Recreational marijuana smoking a firing offense? Colorado Bar Association says "yes"
The folks at the Colorado Bar Association have weed on their mind. For the December edition of its "Legal Lines" column, the CBA considered whether marijuana attorneys are violating professional ethics by representing clients who break federal law (even if what they're doing is perfectly fine in Colorado).
Now, "Legal Lines" is tackling the question, "Can I lose my job over recreational marijuana use?" The answer: an emphatic yes -- although that could change.
The column notes that many companies have zero-tolerance policies in regard to drugs, including marijuana. As a result, selling, distributing or consuming pot on a job site will be seen by such firms as a firing offense.
"But what about just having it in your system when at work?" the column asks. "What if you used it the night before, or the month before, and it's still in your system when you are drug-tested?"
To answer this question, "Legal Lines" cites the case of Brandon Coats, a paralyzed medical marijuana patient who is suing DISH, where he worked as a customer service representative, after he was fired in 2010 for failing a drug test.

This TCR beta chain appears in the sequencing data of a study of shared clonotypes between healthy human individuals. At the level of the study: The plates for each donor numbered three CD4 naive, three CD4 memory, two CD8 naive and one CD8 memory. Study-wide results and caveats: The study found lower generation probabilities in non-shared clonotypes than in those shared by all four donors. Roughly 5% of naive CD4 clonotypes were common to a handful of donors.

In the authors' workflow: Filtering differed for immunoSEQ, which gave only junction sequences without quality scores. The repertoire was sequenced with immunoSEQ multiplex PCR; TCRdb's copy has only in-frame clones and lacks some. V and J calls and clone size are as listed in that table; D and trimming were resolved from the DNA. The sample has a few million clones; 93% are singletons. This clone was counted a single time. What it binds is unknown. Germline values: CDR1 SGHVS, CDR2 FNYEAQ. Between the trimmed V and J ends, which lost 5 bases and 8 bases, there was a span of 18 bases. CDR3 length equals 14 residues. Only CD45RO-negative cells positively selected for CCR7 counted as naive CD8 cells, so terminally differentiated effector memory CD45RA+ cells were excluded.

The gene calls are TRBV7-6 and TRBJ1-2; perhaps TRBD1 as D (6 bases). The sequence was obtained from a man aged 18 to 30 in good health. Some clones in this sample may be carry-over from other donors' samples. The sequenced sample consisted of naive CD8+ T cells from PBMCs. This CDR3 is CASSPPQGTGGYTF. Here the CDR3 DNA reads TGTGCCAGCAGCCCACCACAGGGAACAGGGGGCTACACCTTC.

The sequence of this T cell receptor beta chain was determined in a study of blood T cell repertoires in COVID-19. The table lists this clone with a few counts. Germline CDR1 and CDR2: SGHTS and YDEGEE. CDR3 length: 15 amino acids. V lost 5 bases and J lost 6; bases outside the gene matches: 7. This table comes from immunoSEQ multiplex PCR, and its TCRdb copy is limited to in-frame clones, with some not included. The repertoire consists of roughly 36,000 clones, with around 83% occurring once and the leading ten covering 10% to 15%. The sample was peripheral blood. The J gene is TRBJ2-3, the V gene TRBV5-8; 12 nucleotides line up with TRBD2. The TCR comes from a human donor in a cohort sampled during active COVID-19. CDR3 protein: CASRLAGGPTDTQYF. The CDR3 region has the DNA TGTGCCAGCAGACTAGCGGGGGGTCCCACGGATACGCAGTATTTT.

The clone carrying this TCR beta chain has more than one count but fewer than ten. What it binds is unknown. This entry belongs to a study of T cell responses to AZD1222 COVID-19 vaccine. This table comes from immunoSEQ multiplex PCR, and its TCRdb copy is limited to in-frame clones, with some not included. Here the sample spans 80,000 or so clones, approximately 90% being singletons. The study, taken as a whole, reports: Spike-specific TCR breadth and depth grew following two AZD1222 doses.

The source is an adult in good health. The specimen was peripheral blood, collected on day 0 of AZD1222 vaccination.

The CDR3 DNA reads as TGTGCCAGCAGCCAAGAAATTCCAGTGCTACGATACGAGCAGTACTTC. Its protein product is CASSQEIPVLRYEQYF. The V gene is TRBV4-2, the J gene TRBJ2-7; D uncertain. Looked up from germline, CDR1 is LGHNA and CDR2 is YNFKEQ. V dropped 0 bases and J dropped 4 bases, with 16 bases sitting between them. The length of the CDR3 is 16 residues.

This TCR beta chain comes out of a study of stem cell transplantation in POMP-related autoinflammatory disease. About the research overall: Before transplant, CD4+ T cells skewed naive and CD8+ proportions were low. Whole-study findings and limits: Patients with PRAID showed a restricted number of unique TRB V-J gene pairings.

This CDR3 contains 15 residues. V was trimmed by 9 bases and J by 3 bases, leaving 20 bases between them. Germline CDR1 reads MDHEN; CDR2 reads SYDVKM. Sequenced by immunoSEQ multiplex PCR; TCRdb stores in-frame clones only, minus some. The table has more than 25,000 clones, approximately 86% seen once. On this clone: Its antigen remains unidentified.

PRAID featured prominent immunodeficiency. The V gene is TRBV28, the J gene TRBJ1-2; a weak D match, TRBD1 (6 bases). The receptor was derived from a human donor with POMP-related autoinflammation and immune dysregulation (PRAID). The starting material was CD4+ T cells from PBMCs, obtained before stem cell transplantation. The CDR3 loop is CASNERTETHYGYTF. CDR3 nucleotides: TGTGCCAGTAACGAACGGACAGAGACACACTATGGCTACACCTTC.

The suit was filed in 2012, and since then, a number of courts have ruled against Coats. But in January, the Colorado Supreme Court agreed to hear the case.
Coats' complaint stresses his status as a patient who needs marijuana for pain relief, not a recreational user lighting up for fun. Yet the "Legal Lines" column implies that a ruling in the case could affect recreational users, too.
Problem is, the column argues that the most recent court decision against Coats "is consistent with precedent and finds its roots in the undisputed principle that marijuana was and remains a federal controlled substance, even in states like Colorado that have now passed not only medical but recreational marijuana laws."
As such, the CBA emphasizes that "you clearly can lose your job because of marijuana use" -- but "this could eventually change, as a decision from the Colorado Supreme Court is expected later this year."
Consider that professional legal advice, provided at no charge.
Continue to read the complete Colorado Bar Association column about recreational marijuana laws.